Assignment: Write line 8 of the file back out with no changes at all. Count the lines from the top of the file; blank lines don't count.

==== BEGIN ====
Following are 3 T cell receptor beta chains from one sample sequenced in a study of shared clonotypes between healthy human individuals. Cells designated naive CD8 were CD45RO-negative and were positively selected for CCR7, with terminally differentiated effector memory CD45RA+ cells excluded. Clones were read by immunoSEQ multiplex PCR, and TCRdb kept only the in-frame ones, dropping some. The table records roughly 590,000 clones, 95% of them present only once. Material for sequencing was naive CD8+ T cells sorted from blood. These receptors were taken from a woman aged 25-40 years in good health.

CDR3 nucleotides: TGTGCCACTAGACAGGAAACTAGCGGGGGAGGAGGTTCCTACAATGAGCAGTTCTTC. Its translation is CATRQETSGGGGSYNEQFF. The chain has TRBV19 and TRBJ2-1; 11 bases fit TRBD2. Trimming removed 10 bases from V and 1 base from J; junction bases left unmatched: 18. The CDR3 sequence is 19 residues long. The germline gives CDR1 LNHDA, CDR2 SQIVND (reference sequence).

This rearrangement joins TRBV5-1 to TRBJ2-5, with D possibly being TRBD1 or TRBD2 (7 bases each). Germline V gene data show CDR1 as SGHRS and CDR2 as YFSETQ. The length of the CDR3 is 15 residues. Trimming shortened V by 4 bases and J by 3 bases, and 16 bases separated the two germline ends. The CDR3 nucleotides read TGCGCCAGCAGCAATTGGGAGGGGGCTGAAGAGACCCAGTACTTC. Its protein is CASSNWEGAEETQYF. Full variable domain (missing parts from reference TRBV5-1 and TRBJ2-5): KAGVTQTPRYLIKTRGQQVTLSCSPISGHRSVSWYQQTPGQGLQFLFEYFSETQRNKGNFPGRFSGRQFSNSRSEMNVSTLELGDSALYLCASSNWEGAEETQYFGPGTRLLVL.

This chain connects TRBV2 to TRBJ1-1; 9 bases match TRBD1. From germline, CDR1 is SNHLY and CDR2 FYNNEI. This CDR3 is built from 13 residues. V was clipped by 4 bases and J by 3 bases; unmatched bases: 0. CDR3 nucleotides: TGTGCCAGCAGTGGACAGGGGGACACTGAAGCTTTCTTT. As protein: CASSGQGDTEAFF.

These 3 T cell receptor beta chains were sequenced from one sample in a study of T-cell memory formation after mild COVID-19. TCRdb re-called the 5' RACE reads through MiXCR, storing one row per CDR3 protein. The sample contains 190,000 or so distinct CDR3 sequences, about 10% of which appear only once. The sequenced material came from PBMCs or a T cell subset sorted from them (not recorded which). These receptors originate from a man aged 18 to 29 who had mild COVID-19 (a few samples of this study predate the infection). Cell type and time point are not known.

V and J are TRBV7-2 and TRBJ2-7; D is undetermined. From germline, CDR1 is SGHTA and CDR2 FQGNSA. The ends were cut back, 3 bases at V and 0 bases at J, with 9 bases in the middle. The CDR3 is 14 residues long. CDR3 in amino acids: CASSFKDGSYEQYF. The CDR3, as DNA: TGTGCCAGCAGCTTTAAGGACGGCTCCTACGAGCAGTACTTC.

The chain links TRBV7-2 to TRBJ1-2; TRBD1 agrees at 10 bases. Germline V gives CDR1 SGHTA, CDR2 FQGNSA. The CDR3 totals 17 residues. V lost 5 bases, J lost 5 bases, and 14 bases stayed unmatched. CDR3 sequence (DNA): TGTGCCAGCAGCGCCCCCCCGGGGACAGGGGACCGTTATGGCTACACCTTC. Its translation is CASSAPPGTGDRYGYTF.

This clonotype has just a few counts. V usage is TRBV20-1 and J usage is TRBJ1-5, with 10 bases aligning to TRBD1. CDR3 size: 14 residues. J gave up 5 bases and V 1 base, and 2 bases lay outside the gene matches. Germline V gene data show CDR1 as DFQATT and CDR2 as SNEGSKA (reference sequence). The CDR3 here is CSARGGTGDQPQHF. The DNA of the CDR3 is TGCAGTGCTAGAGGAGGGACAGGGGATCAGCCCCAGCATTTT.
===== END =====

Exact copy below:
This clonotype has just a few counts. V usage is TRBV20-1 and J usage is TRBJ1-5, with 10 bases aligning to TRBD1. CDR3 size: 14 residues. J gave up 5 bases and V 1 base, and 2 bases lay outside the gene matches. Germline V gene data show CDR1 as DFQATT and CDR2 as SNEGSKA (reference sequence). The CDR3 here is CSARGGTGDQPQHF. The DNA of the CDR3 is TGCAGTGCTAGAGGAGGGACAGGGGATCAGCCCCAGCATTTT.